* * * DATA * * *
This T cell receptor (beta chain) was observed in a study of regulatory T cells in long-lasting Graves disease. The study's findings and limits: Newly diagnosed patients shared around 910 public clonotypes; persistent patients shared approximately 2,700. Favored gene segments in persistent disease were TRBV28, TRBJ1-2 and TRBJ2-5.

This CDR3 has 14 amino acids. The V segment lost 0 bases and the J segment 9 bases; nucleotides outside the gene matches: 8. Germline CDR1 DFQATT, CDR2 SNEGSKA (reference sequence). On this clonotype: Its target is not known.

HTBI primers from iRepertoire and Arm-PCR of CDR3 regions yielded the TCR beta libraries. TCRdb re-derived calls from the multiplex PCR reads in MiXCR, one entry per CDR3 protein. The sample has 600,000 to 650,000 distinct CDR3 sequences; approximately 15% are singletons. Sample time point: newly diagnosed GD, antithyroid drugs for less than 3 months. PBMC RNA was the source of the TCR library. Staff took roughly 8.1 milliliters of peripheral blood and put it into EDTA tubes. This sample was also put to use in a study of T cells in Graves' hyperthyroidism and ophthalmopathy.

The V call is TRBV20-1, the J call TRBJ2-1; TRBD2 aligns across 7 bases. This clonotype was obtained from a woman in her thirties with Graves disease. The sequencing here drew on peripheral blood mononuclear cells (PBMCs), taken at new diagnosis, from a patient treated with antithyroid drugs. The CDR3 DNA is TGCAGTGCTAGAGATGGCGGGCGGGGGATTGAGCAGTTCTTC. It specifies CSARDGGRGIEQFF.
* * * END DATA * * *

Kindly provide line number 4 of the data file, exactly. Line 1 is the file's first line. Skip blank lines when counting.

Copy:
The V call is TRBV20-1, the J call TRBJ2-1; TRBD2 aligns across 7 bases. This clonotype was obtained from a woman in her thirties with Graves disease. The sequencing here drew on peripheral blood mononuclear cells (PBMCs), taken at new diagnosis, from a patient treated with antithyroid drugs. The CDR3 DNA is TGCAGTGCTAGAGATGGCGGGCGGGGGATTGAGCAGTTCTTC. It specifies CSARDGGRGIEQFF.